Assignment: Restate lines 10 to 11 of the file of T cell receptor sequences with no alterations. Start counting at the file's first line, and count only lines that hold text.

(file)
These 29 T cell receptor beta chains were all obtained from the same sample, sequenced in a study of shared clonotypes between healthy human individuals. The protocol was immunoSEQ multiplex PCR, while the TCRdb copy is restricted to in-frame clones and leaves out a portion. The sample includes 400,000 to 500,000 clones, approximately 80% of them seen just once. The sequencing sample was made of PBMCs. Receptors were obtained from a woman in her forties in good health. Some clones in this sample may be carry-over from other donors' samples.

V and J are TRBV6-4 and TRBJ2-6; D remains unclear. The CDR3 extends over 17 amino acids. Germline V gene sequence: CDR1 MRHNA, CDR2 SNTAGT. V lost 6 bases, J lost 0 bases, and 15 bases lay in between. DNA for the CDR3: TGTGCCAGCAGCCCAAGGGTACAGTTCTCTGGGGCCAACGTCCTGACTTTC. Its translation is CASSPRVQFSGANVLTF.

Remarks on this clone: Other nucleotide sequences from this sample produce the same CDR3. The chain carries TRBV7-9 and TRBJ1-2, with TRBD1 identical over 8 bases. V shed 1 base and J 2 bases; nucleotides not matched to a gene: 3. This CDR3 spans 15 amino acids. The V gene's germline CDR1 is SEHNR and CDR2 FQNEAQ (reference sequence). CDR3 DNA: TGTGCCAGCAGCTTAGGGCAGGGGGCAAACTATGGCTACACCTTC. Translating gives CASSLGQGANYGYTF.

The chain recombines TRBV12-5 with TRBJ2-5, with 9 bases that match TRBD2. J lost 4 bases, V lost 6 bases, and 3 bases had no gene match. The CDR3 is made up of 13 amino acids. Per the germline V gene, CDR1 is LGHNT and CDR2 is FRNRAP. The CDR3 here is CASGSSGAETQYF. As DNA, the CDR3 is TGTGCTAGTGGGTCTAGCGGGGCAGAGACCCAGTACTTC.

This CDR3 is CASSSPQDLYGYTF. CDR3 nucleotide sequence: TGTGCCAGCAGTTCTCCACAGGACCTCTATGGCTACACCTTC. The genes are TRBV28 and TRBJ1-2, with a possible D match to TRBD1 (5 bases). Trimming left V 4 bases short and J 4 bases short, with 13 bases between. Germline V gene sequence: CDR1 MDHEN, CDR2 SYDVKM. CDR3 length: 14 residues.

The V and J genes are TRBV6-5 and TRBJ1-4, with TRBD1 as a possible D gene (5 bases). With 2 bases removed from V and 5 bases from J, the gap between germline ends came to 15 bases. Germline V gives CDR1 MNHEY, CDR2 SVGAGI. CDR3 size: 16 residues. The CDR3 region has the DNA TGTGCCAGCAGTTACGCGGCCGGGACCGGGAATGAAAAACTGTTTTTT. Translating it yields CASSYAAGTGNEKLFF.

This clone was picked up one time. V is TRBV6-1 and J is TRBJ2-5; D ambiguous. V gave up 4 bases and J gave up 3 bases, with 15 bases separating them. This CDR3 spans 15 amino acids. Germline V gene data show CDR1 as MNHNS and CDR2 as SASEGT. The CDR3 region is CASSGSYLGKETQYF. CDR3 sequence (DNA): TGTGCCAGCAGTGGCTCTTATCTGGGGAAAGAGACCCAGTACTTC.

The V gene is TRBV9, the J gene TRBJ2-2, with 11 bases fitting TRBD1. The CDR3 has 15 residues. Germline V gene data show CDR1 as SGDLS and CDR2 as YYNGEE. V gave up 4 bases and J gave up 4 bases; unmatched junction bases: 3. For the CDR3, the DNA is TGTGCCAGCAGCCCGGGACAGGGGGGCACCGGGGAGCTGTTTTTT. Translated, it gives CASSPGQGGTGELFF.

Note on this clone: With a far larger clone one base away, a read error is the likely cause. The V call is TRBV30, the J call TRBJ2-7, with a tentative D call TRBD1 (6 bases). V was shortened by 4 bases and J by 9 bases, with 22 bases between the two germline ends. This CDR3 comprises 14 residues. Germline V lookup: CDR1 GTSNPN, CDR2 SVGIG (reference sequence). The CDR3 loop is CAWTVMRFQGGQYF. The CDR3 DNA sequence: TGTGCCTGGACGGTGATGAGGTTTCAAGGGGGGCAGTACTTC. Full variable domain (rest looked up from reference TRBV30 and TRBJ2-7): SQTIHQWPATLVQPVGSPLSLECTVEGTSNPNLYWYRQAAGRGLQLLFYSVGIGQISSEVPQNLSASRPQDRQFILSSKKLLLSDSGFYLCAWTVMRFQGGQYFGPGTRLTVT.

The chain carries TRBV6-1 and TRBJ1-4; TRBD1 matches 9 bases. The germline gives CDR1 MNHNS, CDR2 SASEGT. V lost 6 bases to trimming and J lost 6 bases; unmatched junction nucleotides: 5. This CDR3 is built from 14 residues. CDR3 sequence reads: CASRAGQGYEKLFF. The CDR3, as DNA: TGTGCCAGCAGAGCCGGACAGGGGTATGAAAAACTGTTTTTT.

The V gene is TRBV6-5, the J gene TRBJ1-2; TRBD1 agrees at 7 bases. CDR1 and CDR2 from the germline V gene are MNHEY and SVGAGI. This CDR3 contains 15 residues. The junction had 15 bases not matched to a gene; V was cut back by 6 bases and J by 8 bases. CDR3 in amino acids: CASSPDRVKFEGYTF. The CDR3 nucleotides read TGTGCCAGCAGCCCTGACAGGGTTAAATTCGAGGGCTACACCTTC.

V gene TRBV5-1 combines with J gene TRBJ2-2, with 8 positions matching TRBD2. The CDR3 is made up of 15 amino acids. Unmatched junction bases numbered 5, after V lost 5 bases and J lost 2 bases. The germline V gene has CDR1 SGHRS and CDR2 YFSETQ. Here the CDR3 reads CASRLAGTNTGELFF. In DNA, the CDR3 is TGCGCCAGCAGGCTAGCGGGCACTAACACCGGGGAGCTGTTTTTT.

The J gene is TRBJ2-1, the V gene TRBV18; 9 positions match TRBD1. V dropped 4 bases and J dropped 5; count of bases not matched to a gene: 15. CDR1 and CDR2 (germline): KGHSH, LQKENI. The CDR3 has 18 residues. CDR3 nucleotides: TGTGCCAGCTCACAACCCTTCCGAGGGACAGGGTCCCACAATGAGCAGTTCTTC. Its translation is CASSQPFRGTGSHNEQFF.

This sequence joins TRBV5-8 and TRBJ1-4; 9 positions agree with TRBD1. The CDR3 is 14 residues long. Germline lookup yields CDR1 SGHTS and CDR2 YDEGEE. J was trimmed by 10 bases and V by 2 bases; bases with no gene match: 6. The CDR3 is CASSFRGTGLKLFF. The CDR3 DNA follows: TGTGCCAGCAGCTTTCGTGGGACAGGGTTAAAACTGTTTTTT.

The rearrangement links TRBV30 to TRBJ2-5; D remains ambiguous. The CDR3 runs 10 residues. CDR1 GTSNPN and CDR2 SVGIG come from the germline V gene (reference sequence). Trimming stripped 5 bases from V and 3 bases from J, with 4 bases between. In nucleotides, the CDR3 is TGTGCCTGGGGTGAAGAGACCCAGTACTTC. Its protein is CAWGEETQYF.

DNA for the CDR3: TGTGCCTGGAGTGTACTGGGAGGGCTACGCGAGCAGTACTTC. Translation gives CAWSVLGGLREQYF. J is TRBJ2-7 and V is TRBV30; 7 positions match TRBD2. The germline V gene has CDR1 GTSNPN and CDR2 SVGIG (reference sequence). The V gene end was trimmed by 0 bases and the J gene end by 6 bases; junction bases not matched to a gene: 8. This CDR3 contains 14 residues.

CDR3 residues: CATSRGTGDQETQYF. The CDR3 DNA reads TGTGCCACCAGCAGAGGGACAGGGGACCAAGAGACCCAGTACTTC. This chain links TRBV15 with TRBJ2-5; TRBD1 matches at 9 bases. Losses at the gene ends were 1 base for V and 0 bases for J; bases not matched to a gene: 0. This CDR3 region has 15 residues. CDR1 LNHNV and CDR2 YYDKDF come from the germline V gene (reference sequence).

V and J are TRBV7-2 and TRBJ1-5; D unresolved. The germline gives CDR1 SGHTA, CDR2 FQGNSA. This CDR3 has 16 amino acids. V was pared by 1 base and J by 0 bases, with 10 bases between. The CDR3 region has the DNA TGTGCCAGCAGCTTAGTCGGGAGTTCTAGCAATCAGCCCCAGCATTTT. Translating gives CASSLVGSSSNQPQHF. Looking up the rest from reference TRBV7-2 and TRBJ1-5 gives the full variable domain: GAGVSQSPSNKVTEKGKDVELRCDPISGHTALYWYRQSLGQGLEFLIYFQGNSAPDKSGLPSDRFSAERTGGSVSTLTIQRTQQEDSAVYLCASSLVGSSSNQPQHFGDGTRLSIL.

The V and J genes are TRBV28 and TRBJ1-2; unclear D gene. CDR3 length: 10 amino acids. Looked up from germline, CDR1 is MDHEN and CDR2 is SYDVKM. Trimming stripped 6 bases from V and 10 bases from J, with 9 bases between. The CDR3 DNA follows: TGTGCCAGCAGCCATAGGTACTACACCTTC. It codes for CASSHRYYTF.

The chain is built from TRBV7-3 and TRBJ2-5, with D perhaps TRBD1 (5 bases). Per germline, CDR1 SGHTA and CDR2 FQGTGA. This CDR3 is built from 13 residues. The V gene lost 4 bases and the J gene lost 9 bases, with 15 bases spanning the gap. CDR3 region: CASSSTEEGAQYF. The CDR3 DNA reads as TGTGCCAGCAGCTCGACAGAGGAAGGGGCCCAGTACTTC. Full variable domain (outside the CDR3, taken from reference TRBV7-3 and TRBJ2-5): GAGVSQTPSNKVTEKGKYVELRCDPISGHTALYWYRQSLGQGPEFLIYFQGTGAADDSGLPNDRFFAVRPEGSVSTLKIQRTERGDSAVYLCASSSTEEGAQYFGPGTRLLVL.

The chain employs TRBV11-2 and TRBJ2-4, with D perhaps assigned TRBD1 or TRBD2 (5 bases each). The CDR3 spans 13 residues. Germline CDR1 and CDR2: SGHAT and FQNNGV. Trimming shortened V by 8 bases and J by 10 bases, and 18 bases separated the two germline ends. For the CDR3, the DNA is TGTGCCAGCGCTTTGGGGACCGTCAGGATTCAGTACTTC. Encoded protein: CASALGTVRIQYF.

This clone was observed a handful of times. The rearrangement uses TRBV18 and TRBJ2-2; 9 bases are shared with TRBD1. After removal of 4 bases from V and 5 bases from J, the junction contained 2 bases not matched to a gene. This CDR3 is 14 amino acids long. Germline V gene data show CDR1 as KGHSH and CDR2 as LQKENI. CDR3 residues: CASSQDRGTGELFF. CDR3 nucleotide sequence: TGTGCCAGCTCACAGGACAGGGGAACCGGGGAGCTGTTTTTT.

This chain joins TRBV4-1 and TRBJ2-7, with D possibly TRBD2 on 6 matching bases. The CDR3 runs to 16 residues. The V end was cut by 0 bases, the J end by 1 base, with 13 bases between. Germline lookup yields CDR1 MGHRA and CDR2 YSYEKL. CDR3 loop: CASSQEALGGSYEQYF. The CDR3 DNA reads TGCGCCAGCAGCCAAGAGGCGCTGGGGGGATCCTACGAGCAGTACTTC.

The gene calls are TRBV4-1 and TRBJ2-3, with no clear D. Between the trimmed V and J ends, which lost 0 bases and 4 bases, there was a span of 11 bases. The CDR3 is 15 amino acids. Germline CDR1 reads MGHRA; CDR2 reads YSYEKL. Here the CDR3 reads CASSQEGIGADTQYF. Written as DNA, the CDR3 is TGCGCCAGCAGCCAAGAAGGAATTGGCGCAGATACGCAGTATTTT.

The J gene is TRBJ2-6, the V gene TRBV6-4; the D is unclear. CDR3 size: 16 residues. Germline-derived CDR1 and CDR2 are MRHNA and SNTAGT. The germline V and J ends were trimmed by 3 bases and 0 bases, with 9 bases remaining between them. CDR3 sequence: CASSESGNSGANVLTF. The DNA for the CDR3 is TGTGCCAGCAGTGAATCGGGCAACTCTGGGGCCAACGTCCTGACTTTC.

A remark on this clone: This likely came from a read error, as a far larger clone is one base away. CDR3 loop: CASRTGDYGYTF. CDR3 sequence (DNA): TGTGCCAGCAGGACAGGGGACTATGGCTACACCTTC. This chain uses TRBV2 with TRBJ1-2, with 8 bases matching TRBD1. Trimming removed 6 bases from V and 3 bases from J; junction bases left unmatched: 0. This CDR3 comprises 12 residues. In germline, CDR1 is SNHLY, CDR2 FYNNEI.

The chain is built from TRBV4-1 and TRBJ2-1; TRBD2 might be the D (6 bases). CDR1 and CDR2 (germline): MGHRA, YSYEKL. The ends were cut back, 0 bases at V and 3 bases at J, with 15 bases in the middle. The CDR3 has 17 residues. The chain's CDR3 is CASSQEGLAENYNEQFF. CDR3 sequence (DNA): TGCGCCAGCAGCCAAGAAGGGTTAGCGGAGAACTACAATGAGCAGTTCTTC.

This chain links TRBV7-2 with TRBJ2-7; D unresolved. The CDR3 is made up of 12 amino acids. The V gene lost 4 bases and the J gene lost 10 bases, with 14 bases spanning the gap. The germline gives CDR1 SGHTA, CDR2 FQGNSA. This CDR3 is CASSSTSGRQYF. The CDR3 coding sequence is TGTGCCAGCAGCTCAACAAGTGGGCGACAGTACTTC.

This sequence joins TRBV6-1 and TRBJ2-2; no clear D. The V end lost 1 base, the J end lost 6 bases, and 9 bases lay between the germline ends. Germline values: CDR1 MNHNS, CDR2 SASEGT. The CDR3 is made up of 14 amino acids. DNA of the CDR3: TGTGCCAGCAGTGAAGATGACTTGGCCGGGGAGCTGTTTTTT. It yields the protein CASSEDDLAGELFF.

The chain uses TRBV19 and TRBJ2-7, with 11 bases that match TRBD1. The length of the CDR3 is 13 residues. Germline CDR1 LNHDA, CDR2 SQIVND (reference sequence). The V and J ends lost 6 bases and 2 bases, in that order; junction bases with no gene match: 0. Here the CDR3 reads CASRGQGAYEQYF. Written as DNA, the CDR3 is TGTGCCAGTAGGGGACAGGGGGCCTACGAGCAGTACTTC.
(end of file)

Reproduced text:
The chain carries TRBV6-1 and TRBJ1-4; TRBD1 matches 9 bases. The germline gives CDR1 MNHNS, CDR2 SASEGT. V lost 6 bases to trimming and J lost 6 bases; unmatched junction nucleotides: 5. This CDR3 is built from 14 residues. CDR3 sequence reads: CASRAGQGYEKLFF. The CDR3, as DNA: TGTGCCAGCAGAGCCGGACAGGGGTATGAAAAACTGTTTTTT.

The V gene is TRBV6-5, the J gene TRBJ1-2; TRBD1 agrees at 7 bases. CDR1 and CDR2 from the germline V gene are MNHEY and SVGAGI. This CDR3 contains 15 residues. The junction had 15 bases not matched to a gene; V was cut back by 6 bases and J by 8 bases. CDR3 in amino acids: CASSPDRVKFEGYTF. The CDR3 nucleotides read TGTGCCAGCAGCCCTGACAGGGTTAAATTCGAGGGCTACACCTTC.